On Sunday, the six crewmembers of HI-SEAS Mission V returned to our world.
For eight months, they had been crammed into a 1,200 sq. ft. geodesic dome situated on an otherworldly plain of red dust and tumbled rocks. They only left the module in protective suits and had no fresh food. Their communication with other humans came with a twenty-minute delay.
All of this is similar to the conditions humans will experience when they first arrive on Mars, a future milestone being plotted by groups including NASA, SpaceX, and China’s National Space Administration.
But the HI-SEAS crew didn’t spend their eight isolated months on Mars—they were on a volcanic slope in Hawaii. And while their routines included simulated science experiments such as geologic exploration and food cultivation, the real experimental subjects were the “astronauts” themselves.
HI-SEAS (Hawaii Space Exploration Analog and Simulation) is partly funded by NASA and run by a University of Hawaii professor. The goals of the mission that concluded Sunday included improving understanding of how teams work together in extreme conditions, and testing methods for managing crew stress and improving resilience. HI-SEAS is building on substantial previous research on teams working in isolation, including some based on the real-world example of crews on the International Space Station, and a 520-day simulated Mars mission called Mars500.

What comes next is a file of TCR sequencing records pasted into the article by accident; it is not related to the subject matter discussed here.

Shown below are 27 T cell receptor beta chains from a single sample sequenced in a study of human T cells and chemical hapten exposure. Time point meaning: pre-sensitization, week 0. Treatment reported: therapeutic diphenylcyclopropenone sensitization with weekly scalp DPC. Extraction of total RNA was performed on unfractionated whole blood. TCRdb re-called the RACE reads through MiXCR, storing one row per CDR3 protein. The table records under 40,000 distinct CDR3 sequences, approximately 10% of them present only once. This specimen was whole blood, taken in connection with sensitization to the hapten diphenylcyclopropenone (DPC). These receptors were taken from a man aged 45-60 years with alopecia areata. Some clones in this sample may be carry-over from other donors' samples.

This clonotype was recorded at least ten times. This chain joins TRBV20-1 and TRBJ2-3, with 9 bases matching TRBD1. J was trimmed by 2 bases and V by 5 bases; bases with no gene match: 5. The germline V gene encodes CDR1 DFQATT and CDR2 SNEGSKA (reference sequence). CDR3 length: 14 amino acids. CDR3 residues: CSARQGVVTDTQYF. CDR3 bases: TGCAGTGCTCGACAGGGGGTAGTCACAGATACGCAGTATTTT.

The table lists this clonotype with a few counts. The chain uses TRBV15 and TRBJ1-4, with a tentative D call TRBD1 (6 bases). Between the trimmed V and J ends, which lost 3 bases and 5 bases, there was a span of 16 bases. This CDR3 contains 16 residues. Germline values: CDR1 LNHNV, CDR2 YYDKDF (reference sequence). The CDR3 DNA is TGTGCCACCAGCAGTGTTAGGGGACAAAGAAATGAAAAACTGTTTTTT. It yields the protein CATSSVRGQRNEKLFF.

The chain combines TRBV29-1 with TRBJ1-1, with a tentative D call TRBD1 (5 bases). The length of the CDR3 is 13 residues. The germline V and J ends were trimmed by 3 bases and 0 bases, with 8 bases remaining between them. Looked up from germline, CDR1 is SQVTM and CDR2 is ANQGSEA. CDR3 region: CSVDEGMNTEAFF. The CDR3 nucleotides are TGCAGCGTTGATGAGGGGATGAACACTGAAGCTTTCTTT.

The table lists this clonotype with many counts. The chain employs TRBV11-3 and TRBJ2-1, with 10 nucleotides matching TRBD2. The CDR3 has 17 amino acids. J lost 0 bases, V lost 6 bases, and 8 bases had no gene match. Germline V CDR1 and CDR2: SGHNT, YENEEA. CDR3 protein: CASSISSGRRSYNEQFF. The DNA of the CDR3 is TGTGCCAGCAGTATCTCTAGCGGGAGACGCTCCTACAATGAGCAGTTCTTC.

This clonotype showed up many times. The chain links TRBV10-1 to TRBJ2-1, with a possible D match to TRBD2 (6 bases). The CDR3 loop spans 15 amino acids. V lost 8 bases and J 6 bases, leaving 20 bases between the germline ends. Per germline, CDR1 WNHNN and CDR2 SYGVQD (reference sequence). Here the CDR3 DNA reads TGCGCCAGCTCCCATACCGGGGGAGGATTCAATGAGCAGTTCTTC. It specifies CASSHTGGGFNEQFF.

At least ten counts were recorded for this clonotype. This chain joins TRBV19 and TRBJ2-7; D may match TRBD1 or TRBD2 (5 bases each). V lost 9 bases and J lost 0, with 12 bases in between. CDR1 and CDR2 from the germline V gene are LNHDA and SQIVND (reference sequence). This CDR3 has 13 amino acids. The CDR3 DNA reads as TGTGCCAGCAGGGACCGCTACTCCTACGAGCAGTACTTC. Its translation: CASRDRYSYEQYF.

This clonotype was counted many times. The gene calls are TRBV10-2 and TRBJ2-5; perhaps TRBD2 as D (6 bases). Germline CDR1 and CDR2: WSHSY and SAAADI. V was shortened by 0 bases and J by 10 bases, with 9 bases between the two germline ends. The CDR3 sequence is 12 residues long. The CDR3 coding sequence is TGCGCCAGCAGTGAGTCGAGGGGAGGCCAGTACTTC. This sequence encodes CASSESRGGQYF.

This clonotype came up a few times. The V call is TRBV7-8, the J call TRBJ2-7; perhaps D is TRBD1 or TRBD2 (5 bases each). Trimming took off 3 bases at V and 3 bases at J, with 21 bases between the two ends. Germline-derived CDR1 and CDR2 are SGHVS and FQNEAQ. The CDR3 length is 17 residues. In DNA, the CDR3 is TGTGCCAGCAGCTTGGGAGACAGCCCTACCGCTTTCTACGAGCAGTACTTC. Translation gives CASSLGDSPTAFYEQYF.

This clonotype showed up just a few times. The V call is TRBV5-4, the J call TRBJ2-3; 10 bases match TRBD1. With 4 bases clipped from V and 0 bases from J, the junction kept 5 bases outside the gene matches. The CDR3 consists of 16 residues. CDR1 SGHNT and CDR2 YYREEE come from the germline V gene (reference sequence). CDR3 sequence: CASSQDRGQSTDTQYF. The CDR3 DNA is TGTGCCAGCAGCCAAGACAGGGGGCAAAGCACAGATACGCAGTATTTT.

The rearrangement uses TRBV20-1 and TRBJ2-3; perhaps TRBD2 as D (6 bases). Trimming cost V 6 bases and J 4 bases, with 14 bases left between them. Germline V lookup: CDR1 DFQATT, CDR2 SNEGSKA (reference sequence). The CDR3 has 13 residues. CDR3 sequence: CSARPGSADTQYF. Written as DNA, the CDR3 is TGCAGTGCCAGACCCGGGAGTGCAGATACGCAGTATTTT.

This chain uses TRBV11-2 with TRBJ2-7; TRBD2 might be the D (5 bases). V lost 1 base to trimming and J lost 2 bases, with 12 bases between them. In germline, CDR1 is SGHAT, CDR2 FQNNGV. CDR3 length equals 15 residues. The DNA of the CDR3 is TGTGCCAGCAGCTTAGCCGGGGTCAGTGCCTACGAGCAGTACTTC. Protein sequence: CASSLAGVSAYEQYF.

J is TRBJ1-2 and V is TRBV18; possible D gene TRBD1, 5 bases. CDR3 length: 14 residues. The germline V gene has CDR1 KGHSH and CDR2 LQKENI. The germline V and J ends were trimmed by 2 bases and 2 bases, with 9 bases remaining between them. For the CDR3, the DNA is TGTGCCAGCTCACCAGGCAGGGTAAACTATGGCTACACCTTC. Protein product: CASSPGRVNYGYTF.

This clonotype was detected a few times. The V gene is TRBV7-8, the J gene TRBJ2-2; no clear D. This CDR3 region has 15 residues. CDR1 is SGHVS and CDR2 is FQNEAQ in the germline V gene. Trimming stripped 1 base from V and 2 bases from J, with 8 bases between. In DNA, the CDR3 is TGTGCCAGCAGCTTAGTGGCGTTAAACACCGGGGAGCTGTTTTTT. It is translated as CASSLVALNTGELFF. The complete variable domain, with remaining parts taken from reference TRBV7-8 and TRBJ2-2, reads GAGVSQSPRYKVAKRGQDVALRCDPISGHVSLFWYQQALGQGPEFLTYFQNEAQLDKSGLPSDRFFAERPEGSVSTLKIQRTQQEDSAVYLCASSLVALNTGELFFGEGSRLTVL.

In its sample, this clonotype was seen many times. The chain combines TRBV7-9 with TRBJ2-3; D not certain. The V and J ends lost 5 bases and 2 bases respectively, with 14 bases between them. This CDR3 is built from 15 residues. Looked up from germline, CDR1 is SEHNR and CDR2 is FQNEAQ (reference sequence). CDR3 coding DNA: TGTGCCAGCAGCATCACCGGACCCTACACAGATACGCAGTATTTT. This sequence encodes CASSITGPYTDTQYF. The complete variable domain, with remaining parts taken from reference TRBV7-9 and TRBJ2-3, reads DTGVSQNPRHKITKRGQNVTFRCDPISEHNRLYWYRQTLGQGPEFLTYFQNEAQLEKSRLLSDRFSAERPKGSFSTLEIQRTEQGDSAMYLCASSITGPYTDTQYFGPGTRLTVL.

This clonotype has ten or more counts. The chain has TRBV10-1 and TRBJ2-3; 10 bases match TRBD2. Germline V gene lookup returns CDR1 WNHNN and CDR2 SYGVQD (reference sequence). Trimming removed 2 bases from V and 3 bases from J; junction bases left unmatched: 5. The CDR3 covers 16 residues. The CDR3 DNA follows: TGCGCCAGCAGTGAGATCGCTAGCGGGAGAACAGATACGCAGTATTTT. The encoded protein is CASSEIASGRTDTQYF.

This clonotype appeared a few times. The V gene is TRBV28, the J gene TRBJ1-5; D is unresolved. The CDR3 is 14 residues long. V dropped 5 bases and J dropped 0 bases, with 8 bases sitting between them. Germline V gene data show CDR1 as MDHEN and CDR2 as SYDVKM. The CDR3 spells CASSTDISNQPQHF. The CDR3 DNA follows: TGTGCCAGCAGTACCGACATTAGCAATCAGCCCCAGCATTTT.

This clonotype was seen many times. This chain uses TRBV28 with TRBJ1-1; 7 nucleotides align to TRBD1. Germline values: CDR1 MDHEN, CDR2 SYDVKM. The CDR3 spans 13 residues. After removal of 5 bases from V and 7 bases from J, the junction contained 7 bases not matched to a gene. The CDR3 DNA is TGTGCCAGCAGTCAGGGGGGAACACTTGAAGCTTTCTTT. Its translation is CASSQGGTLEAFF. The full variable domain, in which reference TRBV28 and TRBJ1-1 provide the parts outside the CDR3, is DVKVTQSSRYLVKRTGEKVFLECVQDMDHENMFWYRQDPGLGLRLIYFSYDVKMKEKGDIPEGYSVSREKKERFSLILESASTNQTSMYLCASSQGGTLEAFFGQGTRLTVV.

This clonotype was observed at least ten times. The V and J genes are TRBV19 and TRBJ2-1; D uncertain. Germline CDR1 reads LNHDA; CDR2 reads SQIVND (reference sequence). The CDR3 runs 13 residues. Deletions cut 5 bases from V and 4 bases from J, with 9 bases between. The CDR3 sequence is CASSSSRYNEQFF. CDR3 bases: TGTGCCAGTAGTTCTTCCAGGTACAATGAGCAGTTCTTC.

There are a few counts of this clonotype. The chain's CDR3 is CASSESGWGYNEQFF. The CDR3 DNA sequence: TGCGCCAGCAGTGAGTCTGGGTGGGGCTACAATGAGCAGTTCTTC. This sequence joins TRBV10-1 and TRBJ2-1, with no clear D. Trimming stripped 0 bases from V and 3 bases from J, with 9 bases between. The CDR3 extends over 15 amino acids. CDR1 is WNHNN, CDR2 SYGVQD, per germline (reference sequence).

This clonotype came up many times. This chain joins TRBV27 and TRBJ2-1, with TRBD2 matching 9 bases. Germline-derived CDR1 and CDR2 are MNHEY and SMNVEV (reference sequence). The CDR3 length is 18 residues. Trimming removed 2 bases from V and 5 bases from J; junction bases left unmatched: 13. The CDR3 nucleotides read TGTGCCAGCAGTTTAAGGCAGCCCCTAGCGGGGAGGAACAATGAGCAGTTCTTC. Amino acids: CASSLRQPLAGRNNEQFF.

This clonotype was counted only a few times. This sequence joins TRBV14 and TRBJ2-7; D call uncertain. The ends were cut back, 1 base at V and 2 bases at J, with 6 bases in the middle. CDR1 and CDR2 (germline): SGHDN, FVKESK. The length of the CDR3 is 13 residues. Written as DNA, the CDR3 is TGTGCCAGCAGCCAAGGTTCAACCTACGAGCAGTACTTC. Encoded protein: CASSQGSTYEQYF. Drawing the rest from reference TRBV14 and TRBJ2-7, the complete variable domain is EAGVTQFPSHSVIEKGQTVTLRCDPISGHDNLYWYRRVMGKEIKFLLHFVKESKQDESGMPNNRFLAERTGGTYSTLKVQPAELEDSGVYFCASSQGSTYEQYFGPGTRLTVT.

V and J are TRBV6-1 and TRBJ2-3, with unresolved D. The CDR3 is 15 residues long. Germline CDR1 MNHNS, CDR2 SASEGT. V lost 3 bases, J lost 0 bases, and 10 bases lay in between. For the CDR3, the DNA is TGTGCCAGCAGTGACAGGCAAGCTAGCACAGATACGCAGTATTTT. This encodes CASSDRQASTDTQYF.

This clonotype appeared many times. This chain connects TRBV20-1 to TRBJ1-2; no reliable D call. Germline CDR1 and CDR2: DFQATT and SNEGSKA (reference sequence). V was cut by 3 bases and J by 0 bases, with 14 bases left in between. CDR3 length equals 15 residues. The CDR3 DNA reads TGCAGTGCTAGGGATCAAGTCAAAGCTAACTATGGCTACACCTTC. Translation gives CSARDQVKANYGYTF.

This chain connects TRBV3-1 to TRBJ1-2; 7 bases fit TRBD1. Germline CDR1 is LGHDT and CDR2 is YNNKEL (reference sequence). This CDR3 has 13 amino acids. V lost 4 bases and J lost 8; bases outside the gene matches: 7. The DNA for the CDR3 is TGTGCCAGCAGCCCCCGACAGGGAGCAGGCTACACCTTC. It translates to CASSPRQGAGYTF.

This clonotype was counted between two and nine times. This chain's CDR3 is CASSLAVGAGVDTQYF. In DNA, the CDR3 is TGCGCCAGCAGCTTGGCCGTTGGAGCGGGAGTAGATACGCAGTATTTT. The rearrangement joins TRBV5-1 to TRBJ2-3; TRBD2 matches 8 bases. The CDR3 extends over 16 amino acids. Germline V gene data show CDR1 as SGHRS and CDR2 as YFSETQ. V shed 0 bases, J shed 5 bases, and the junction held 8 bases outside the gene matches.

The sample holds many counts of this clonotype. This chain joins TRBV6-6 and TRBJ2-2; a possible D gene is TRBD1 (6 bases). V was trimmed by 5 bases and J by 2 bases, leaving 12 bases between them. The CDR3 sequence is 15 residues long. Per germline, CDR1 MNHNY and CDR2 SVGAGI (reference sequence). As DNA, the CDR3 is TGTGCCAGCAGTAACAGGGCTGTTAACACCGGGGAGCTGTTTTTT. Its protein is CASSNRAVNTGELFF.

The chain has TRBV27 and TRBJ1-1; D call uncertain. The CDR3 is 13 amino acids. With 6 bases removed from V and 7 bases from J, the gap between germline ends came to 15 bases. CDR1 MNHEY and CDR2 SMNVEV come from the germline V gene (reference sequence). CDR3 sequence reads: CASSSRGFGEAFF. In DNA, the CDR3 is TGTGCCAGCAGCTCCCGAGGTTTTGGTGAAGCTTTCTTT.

Get Data Sheet, Fortune’s technology newsletter.
When it comes to settling Mars, human questions are arguably as important as building rockets. Once crews reach the Red Planet, they’ll have little, if any, help from Earth, so they’ll need to know how to get along and solve problems on their own. And that moment is getting closer—SpaceX, for instance, has said it will start testing its first Mars-focused vehicle, the Falcon Heavy, this November.
The findings from HI-SEAS V haven’t been released yet. But the returning crew, including a computer scientist, an aeronautics engineer, and an astrobiologist, apparently made a beeline for the Earth food.